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1998 was a lifetime ago in the world of technology. E-commerce was in its infancy, Mark Zuckerberg was a 14-year-old and Napster hadn’t yet been invented. But even then, many people rightly scoffed at the notion that the Internet was an “infant industry” requiring special protection from state taxes.
Congress, however, agreed the Internet required exclusions and enacted the “Internet Tax Freedom Act” (ITFA), which placed a moratorium on state and local sales taxes on Internet access (the monthly fee consumers pay for home Internet access) and prohibited all “multiple or discriminatory” taxes on sales of items purchased over the Internet. Since the ITFA expired in fall of 2001, Congress has extended the ITFA moratorium several times, and it is now set to expire in November of 2014.
If the “infant industry” argument was highly questionable in 1998, it’s utterly absurd now. From books to airline tickets, virtually everything consumers purchased in “brick and mortar” stores in 1998 is now available online. Internet access, while not yet omnipresent is widely accessible. Many traditional retailers are going under due to competition from companies such as Amazon.com. Sixteen years later, the infant of 1998 now has the car keys to the American economy.
Nonetheless, Sens. John Thune and Ron Wyden have cosponsored the “Internet Tax Freedom Forever” act, which would turn the moratorium into a permanent ban on Internet access taxes. A glowing Wyden press release claims the bill will “giv[e] online innovators and entrepreneurs the stability they need to grow their businesses.”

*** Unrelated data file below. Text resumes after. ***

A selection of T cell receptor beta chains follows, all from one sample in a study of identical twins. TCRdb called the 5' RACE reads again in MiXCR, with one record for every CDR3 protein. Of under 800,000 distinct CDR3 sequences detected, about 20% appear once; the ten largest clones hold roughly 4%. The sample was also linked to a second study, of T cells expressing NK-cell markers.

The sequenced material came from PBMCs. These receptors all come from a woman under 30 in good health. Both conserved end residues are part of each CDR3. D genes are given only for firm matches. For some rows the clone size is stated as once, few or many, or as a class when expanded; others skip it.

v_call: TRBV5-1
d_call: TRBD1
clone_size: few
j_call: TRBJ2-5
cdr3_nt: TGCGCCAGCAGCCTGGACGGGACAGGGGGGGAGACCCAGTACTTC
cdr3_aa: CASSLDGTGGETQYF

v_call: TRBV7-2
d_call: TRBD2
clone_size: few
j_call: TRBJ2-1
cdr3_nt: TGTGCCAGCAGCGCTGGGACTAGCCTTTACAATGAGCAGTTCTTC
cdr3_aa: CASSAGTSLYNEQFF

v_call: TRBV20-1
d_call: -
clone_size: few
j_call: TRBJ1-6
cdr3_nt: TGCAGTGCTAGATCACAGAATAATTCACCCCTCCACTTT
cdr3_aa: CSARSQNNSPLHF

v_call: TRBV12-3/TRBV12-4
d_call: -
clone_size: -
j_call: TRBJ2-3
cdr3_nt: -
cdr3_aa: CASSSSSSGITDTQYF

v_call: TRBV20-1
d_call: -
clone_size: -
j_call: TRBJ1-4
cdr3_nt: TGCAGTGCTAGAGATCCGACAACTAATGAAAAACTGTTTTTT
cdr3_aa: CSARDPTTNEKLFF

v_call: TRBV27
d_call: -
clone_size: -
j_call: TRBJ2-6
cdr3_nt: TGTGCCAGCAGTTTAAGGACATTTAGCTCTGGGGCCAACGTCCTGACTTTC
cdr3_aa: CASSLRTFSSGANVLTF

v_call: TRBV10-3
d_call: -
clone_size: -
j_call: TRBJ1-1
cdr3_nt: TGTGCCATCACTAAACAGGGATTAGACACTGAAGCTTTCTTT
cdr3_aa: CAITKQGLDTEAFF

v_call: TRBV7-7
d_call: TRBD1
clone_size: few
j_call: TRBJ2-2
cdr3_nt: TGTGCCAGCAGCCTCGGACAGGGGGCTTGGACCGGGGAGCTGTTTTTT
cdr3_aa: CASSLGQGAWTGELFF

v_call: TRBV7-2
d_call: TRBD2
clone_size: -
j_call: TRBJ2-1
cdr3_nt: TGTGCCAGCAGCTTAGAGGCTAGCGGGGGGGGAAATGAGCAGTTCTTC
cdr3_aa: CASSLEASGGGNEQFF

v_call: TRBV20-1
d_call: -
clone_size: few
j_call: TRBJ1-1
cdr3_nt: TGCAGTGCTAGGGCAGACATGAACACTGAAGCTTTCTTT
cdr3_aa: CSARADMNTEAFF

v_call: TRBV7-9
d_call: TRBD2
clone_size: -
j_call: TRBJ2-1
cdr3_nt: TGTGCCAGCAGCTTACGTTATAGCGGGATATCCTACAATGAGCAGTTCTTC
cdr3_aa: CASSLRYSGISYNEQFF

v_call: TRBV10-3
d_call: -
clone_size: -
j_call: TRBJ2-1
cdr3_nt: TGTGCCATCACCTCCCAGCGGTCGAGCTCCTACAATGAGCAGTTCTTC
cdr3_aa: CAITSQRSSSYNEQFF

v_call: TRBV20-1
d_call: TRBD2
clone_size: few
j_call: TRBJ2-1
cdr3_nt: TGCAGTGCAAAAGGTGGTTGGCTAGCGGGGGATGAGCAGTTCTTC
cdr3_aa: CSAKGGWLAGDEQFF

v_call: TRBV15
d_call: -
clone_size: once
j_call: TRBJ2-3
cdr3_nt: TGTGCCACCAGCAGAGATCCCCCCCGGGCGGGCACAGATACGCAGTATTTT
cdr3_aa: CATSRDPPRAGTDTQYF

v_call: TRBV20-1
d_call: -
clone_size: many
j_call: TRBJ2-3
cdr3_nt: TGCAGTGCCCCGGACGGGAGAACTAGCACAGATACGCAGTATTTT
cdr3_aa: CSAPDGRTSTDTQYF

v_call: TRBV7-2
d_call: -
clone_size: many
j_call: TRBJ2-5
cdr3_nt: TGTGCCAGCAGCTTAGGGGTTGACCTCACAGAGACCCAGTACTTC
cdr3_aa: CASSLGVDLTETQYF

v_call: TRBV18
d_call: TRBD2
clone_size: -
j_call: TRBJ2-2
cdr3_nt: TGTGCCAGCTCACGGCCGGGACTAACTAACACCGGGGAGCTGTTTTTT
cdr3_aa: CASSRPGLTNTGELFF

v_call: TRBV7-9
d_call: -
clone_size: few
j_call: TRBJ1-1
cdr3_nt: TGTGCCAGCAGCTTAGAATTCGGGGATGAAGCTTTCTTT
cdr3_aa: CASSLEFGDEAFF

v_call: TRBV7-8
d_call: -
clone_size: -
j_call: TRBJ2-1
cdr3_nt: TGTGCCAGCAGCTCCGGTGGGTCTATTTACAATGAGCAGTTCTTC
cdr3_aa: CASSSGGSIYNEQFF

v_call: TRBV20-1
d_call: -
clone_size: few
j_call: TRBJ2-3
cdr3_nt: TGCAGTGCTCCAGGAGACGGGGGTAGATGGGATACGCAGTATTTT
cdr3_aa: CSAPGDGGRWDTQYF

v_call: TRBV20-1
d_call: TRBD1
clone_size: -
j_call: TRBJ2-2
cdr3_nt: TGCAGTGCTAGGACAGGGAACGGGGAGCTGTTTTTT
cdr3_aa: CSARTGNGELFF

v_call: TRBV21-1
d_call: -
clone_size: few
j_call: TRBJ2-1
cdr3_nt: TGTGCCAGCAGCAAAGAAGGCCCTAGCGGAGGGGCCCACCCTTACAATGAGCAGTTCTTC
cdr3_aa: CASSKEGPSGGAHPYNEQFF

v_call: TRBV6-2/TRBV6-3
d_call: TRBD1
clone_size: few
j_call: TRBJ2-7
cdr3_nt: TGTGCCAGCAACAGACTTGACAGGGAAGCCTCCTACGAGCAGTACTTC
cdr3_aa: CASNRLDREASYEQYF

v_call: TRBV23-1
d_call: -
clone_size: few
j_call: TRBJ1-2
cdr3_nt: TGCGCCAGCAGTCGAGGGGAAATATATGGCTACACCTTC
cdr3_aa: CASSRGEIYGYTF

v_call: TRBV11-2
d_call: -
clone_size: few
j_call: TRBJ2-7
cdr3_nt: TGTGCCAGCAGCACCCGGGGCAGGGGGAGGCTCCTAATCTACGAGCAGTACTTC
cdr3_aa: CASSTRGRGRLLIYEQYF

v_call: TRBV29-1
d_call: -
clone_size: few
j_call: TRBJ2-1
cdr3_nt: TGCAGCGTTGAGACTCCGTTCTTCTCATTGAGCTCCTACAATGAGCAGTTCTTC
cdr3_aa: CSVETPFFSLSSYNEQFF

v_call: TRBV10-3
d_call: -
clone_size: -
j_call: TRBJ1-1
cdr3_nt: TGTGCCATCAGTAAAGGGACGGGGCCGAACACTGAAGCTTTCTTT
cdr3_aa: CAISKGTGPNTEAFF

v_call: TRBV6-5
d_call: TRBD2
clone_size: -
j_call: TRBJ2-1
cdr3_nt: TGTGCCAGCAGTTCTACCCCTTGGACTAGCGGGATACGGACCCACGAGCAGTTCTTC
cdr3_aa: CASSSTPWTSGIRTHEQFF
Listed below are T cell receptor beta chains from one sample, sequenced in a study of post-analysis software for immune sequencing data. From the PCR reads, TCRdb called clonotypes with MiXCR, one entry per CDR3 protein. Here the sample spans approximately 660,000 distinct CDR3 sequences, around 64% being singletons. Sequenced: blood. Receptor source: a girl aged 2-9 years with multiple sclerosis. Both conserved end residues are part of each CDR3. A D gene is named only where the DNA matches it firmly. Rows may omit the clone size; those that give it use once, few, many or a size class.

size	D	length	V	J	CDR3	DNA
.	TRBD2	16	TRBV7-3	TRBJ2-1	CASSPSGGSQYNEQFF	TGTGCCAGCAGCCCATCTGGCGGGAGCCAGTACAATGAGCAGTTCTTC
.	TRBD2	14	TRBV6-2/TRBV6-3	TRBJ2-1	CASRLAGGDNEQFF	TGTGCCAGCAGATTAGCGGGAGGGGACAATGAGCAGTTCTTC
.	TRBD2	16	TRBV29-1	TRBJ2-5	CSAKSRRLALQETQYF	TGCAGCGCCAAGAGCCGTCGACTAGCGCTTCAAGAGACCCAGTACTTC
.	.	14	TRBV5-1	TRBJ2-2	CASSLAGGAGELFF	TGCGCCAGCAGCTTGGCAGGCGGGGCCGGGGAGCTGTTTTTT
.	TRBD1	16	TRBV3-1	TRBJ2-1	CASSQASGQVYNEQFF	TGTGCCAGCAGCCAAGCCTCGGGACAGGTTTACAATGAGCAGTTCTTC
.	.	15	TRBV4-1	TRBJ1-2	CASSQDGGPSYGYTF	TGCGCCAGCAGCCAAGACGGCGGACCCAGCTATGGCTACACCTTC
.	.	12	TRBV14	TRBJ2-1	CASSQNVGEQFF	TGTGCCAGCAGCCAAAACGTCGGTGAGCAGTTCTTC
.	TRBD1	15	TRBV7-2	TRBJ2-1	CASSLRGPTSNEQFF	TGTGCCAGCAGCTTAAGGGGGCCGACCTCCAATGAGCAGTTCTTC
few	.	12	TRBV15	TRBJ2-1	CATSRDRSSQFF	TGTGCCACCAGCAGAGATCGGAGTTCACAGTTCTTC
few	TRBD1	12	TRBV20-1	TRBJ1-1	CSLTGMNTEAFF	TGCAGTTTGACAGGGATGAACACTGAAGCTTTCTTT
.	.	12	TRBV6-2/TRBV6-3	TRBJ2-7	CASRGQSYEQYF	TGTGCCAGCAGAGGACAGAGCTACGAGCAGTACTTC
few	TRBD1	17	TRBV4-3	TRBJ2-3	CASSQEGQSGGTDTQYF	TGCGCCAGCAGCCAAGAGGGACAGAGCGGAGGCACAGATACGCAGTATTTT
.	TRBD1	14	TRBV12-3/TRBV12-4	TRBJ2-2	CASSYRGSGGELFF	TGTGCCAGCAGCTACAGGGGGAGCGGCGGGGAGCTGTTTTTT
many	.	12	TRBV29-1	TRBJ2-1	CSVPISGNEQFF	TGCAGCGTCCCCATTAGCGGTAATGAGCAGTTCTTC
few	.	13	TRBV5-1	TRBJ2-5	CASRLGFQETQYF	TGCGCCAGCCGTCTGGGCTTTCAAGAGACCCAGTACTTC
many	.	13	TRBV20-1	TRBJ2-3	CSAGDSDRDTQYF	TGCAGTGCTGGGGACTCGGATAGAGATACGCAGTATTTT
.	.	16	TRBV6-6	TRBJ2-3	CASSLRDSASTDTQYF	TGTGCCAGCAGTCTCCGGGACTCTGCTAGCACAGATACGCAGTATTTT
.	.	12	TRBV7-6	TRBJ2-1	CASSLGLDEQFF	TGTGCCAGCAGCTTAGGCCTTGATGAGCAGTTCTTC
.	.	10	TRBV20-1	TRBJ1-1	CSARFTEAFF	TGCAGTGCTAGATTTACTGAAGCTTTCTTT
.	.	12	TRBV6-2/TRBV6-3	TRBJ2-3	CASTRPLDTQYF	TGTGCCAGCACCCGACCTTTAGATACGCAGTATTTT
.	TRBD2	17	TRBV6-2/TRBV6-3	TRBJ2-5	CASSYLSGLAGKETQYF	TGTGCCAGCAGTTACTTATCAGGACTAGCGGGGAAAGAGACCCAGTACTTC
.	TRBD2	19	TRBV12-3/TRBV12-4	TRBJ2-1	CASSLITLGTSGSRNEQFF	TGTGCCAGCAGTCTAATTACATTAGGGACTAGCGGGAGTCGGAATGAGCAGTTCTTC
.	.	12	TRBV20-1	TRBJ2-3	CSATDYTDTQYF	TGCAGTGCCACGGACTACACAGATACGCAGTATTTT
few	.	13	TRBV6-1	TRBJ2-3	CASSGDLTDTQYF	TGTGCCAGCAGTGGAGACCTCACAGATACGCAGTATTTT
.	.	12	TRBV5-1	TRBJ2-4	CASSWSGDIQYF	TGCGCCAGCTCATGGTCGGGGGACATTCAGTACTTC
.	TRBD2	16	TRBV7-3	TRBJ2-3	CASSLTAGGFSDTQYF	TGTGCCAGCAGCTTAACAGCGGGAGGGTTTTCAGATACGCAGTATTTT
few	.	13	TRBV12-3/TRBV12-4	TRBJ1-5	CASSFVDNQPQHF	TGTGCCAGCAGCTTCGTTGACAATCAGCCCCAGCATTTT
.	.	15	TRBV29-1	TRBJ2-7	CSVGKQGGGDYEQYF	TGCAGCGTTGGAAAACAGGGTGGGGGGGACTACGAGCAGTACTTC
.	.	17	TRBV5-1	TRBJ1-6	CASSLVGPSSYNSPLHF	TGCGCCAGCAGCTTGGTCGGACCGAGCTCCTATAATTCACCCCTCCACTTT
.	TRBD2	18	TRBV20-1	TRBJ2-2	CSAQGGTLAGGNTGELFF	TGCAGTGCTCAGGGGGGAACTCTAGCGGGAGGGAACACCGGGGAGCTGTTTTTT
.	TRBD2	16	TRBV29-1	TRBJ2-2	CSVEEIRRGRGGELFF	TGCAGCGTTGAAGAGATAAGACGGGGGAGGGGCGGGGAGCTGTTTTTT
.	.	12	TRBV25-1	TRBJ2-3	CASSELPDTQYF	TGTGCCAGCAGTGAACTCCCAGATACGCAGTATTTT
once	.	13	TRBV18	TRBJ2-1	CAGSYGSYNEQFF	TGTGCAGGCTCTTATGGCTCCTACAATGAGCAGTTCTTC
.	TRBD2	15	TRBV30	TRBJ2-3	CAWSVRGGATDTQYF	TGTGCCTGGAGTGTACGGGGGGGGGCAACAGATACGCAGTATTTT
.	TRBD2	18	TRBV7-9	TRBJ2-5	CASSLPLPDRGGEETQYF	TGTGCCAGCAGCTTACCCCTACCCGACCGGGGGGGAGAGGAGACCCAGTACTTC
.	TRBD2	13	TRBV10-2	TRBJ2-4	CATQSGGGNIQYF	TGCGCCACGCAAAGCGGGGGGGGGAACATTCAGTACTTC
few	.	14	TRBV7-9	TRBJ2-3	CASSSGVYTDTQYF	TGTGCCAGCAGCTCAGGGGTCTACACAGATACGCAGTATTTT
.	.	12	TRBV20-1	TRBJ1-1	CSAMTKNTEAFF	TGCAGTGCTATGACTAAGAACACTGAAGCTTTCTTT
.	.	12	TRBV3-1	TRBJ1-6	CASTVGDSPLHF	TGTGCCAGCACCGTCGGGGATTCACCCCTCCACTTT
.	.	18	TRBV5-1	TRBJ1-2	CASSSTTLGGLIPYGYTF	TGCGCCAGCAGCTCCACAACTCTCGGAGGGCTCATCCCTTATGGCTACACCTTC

While other tax bills have deadlocked Congress, the Internet Tax Freedom Forever act has garnered 50 co-sponsors in the U.S. Senate. The most likely reason is Congress is playing with other people’s money. The fiscal impact of ITFA in 2014, as in 1998, falls entirely on state and local governments. So Wyden and Thune can breezily pre-empt an entire economic sector from tax without hurting the federal budget’s bottom line. But for state and local governments, the bill would represent a real hit on their ability to balance budgets in the long term.
Besides taking a bite out of state budgets, “Internet tax freedom” is simply bad policy. A sustainable sales tax should apply to personal consumption as universally as possible—and it’s especially vital that the tax apply to sectors that are growing most rapidly. By permanently exempting Internet access from sales taxes, the Thune-Wyden bill will make it more likely that state governments will have to hike the sales tax rate on all the other items subject to the tax to make up the revenue loss.
This year’s bill goes beyond simply turning a temporary bad idea into a permanent one. It would also eliminate a “grandfather clause” that allows nine states (Hawaii, New Hampshire, New Mexico, North Dakota, Ohio, South Dakota, Texas, Washington and Wisconsin), which had enacted taxes on Internet access before the original ITFA, to continue to levy these taxes. So in addition to choking off future state revenues, the Thune-Wyden bill would also put an immediate hit on budgets in the nine states that have been sheltered by the grandfather clause to date.
To be sure, state sales taxes have their flaws. They’re regressive, falling most heavily on low-income families, and are littered with special-interest exemptions. As we have argued elsewhere, shifting away from sales taxes and toward the progressive personal income tax is a sensible reform strategy for states. But a federal ban on internet access taxes is not a way to move this debate forward.